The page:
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Aerospace Nuclear Science & Technology
Organized to promote the advancement of knowledge in the use of nuclear science and technologies in the aerospace application. Specialized nuclear-based technologies and applications are needed to advance the state-of-the-art in aerospace design, engineering and operations to explore planetary bodies in our solar system and beyond, plus enhance the safety of air travel, especially high speed air travel. Areas of interest will include but are not limited to the creation of nuclear-based power and propulsion systems, multifunctional materials to protect humans and electronic components from atmospheric, space, and nuclear power system radiation, human factor strategies for the safety and reliable operation of nuclear power and propulsion plants by non-specialized personnel and more.
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Washington, DC|Washington Hilton
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Nuclear Science and Engineering
Fusion Science and Technology
Neutron noise monitoring during plant operation expedites flexure replacement at Salem-1
The nuclear industry has historically relied on intermittent ultrasonic test and visual inspections of pressurized water reactor components to identify and manage degradation. While this reactive approach has proven to be effective, imagine a scenario in which the degradation could propagate throughout the reactor internals, making a more proactive measure necessary to avoid a major enterprise risk to the plant. Could a utility identify the onset of degradation within the reactor internals during plant operation? If so, could a repair be developed prior to the next refueling outage to prevent additional, cascading degradation? That is exactly the situation that Public Service Enterprise Group (PSEG) and Westinghouse engineers were able to navigate over the course of the 2019–2020 operating cycle at Salem Unit 1, resulting in a tremendous success for the plant and a historic landmark in the nuclear industry, while earning the team a 2021 Nuclear Energy Institute Top Innovative Practice (TIP) award.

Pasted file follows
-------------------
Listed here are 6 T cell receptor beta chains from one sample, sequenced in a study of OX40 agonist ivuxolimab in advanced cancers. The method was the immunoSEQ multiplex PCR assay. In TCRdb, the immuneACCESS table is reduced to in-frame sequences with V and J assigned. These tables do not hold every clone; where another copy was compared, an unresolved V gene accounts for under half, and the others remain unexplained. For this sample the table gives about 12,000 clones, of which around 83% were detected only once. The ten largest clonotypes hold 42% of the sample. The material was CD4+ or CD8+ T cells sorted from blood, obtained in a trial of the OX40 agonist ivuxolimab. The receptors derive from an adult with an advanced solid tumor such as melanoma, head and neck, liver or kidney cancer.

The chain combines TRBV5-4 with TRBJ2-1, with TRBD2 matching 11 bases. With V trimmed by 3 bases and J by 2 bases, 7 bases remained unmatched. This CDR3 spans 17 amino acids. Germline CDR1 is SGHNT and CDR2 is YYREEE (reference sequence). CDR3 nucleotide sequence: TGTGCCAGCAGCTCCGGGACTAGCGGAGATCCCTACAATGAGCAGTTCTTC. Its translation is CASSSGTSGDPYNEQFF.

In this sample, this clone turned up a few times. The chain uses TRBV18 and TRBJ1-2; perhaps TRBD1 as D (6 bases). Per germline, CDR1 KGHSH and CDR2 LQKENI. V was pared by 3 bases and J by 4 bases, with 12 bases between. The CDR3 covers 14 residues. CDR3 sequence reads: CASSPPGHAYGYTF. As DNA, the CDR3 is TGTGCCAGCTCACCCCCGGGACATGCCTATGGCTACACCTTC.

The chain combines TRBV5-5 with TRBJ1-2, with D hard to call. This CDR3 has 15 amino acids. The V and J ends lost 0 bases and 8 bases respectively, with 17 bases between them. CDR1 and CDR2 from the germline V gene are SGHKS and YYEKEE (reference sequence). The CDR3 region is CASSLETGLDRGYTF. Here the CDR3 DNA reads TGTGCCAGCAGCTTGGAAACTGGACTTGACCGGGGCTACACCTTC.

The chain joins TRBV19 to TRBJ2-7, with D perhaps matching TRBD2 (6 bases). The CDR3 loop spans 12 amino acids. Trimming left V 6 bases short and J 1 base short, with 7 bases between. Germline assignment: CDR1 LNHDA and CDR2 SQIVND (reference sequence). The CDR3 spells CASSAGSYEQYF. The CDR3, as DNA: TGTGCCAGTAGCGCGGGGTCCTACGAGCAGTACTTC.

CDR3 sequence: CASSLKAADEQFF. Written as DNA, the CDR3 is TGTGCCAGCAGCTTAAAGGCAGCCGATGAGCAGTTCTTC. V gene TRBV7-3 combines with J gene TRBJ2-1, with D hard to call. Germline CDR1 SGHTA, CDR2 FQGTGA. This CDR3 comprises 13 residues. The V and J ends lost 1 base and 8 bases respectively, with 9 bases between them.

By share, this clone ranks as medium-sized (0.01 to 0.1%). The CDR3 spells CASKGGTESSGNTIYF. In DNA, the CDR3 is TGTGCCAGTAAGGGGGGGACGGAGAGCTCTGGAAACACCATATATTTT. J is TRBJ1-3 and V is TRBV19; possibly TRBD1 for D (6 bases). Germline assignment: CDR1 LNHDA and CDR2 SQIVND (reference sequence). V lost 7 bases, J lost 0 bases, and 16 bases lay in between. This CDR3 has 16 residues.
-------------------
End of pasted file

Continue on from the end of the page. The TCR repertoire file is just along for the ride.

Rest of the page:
Katherine E. Royston, Seth R. Johnson, Thomas M. Evans, Scott W. Mosher, Jonathan Naish, Bor Kos
Fusion Science and Technology | Volume 74 | Number 4 | November 2018 | Pages 303-314
Technical Paper | dx.doi.org/10.1080/15361055.2018.1504508
Articles are hosted by Taylor and Francis Online.
Fusion energy systems pose unique challenges to the modeling and simulation community. These challenges must be met to ensure the success of the ITER experimental fusion reactor. ITER’s complex systems require detailed modeling that goes beyond the scale of comparable simulations to date. In this work, the Denovo radiation transport code was used to calculate neutron fluence and kerma for the JET streaming benchmark. This work was performed on the Titan supercomputer at the Oak Ridge Leadership Computing Facility. Denovo is a novel three-dimensional discrete ordinates transport code designed to be highly scalable. Sensitivity studies have been completed to examine the impact of several deterministic parameters. Results were compared against experiment as well as the MCNP and Shift Monte Carlo codes.